COVID-19 has reminded us that vulnerable populations are disproportionately affected by many challenges, including this crisis. It also presents us with a pivotal opportunity to better understand how to be responsive to the needs of those experiencing poverty to ensure all children can thrive. As we work towards developing an agenda to build better systems, we should refer to the recommendations from the National Academies of Sciences, Engineering, and Medicine (NASEM) report, A Roadmap to Reducing Child Poverty.
As of 2015, 9.6 million American children lived in households with incomes below the poverty line. The United States Congress asked NASEM to conduct a comprehensive study of child poverty in the U.S. and to identify evidence-based programs and policies. In the report, A Roadmap to Reducing Child Poverty, research evidence is used to demonstrate that children living in families with incomes below the poverty line are adversely affected throughout their childhood, limiting their cognitive, health, and developmental potential. The report also provides policy and program recommendations to reduce the number of children living in poverty by 50 percent within 10 years.
NASEM’s committee of experts found that a combination of enhancements to current anti-poverty policies and programs proved effective. Two of the four policy packages it developed could meet the goal of reducing child poverty by 50 percent:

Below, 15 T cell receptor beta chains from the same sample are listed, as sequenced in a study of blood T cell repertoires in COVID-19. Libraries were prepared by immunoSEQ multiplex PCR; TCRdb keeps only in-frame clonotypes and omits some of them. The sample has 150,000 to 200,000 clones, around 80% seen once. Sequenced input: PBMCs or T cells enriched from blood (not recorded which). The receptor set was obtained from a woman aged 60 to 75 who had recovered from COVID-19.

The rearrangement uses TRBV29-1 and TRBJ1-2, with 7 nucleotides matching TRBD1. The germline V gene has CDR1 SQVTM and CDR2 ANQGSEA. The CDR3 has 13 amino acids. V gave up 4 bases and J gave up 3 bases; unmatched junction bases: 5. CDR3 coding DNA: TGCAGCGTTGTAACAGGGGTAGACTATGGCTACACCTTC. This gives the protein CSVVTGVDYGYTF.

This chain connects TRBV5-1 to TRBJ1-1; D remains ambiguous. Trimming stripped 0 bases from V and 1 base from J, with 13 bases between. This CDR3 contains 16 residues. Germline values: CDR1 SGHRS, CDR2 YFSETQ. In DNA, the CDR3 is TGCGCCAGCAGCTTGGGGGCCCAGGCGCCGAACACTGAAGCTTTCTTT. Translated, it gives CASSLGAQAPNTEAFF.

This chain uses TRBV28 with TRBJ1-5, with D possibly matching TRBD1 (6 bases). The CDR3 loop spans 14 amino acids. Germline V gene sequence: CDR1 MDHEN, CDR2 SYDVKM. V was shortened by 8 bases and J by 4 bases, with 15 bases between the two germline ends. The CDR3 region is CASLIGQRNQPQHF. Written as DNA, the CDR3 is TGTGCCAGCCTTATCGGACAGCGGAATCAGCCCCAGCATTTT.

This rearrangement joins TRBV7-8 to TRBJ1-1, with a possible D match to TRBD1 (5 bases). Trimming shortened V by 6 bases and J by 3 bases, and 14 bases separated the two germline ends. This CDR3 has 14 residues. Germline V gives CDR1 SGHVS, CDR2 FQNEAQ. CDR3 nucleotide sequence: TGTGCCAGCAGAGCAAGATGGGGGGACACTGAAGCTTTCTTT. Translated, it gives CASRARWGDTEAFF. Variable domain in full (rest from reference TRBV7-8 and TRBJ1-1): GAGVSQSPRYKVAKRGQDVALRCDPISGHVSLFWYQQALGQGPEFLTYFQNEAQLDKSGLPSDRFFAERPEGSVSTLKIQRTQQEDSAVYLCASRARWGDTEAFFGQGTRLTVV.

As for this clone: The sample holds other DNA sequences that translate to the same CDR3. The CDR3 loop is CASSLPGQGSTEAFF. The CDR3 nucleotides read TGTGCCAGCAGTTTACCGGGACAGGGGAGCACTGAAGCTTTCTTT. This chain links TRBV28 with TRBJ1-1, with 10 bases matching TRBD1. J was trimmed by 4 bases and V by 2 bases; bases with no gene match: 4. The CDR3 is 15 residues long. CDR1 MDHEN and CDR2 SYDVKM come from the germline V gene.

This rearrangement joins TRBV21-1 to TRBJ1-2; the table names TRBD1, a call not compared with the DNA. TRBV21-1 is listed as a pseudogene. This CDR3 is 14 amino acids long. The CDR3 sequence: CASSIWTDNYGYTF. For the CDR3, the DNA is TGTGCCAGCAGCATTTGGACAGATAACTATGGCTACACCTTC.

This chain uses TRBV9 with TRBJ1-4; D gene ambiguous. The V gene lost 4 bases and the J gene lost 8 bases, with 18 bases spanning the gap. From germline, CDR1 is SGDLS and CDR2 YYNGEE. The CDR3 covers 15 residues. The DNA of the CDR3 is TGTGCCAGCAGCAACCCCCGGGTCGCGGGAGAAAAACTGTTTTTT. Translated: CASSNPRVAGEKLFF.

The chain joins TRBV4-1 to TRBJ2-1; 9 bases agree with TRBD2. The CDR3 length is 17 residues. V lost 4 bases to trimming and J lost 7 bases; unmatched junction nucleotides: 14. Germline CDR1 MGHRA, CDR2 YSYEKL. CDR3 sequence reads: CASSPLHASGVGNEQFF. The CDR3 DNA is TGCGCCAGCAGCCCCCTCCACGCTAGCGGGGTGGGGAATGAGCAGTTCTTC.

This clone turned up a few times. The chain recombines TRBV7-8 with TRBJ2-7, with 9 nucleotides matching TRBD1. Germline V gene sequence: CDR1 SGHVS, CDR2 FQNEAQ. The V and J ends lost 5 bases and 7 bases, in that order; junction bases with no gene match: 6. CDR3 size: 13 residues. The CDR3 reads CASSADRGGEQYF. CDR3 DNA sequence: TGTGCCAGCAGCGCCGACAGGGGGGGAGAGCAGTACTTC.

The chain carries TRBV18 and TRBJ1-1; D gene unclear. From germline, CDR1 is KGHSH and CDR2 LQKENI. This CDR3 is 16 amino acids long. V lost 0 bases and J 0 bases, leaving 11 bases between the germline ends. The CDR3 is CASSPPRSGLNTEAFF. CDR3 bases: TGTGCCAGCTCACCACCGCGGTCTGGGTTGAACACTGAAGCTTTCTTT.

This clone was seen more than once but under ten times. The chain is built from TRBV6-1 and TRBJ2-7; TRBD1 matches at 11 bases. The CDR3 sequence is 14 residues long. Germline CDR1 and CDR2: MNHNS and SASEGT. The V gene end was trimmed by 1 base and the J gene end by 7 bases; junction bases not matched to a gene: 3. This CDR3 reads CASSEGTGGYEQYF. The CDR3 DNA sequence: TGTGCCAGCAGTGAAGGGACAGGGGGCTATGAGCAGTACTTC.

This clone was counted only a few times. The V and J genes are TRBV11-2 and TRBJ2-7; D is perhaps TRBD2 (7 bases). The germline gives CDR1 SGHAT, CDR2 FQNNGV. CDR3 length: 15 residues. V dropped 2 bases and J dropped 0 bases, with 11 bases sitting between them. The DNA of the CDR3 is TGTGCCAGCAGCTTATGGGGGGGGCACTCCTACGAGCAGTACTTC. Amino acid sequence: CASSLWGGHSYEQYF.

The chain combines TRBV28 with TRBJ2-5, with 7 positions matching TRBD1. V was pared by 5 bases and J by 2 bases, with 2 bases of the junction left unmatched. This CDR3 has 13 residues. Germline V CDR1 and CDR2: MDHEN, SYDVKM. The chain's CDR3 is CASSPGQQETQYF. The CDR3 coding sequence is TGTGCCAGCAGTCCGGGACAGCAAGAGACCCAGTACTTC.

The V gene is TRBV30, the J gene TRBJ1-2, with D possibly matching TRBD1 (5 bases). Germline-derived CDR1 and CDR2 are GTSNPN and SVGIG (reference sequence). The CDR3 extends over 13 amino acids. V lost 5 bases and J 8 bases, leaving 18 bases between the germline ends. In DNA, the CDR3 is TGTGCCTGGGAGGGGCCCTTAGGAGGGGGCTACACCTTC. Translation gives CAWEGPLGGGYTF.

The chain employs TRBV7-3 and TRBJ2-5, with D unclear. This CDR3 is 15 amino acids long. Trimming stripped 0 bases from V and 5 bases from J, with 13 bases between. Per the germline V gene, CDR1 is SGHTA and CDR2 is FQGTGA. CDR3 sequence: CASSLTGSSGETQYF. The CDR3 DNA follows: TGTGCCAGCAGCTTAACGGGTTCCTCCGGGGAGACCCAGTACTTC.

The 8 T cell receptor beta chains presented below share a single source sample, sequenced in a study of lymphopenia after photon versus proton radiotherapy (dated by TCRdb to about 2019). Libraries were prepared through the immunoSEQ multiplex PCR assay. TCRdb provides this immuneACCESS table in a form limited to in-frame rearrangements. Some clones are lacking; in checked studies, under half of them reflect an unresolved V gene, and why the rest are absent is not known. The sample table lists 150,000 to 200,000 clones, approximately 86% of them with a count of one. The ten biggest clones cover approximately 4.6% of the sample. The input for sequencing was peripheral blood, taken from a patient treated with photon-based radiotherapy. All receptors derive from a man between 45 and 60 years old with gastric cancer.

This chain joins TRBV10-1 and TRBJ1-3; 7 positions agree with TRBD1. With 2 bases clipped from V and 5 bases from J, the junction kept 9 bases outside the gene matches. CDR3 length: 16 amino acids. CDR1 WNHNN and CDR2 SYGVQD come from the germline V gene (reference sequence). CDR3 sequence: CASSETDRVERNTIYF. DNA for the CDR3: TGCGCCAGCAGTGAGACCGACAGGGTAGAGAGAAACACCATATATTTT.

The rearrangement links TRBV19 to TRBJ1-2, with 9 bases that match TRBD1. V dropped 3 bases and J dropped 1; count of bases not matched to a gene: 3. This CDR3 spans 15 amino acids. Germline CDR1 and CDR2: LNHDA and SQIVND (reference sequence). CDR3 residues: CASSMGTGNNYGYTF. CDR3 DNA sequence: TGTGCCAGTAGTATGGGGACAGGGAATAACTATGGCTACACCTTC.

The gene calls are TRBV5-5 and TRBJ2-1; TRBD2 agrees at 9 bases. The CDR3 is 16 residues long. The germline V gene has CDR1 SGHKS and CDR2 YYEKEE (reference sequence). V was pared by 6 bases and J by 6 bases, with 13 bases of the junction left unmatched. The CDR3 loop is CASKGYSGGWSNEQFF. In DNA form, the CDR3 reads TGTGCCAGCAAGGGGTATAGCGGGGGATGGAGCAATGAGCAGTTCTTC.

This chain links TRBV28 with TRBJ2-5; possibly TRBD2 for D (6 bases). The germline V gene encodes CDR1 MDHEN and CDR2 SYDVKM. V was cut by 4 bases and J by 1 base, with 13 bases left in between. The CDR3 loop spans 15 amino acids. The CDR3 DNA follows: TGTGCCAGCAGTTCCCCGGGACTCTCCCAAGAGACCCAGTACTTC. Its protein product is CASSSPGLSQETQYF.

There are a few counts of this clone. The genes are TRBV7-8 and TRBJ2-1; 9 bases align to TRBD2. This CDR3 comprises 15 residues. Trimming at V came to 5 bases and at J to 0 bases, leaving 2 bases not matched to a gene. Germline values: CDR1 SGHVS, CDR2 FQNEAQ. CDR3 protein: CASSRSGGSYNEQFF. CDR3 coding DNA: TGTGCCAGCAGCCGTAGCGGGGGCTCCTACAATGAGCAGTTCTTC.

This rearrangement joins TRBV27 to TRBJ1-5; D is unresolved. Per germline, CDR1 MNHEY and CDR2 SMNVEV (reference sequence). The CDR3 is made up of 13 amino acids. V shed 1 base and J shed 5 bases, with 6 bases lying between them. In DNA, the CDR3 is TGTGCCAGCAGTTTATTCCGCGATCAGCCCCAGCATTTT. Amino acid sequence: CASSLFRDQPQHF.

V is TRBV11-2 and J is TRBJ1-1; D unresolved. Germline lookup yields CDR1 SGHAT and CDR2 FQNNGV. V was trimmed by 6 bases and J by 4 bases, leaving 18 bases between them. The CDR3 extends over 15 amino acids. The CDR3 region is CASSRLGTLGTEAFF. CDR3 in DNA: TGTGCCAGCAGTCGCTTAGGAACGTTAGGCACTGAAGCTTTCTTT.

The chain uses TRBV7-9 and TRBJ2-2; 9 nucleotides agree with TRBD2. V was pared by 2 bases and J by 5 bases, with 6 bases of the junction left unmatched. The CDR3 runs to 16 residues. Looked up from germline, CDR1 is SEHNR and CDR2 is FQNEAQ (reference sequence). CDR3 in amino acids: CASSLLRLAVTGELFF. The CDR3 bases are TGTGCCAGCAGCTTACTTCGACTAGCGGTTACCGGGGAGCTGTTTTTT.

- The “means-tested supports and work package” includes an expansion of the Earned Income Tax Credit (EITC) and the Child Dependent Care Tax Credit (CDCTC), Supplemental Nutritional Assistance Program (SNAP), and housing voucher programs at an estimated cost of $90.7 billion per year. It is expected to add about 400,000 workers and generate $2.2 billion in additional earnings.
- The “universal supports and work package” combines an expansion of the EITC and CDCTC with an increase in the minimum wage, a new child allowance, and a child support assurance program, all aimed at increasing employment (600,000+ jobs) and annual earnings by $13.4 billion.
The report identifies six factors that policymakers and program administrators should consider when designing and implementing anti-poverty programs – stability and predictability of income, ready access to programs, equitable treatment across racial and ethnic groups, equitable treatment by the criminal justice system, positive neighborhood conditions, and health and well-being.
As a compliment to NASEM’s policy findings and recommendations, state policymakers may review the following resources from First Focus on Children: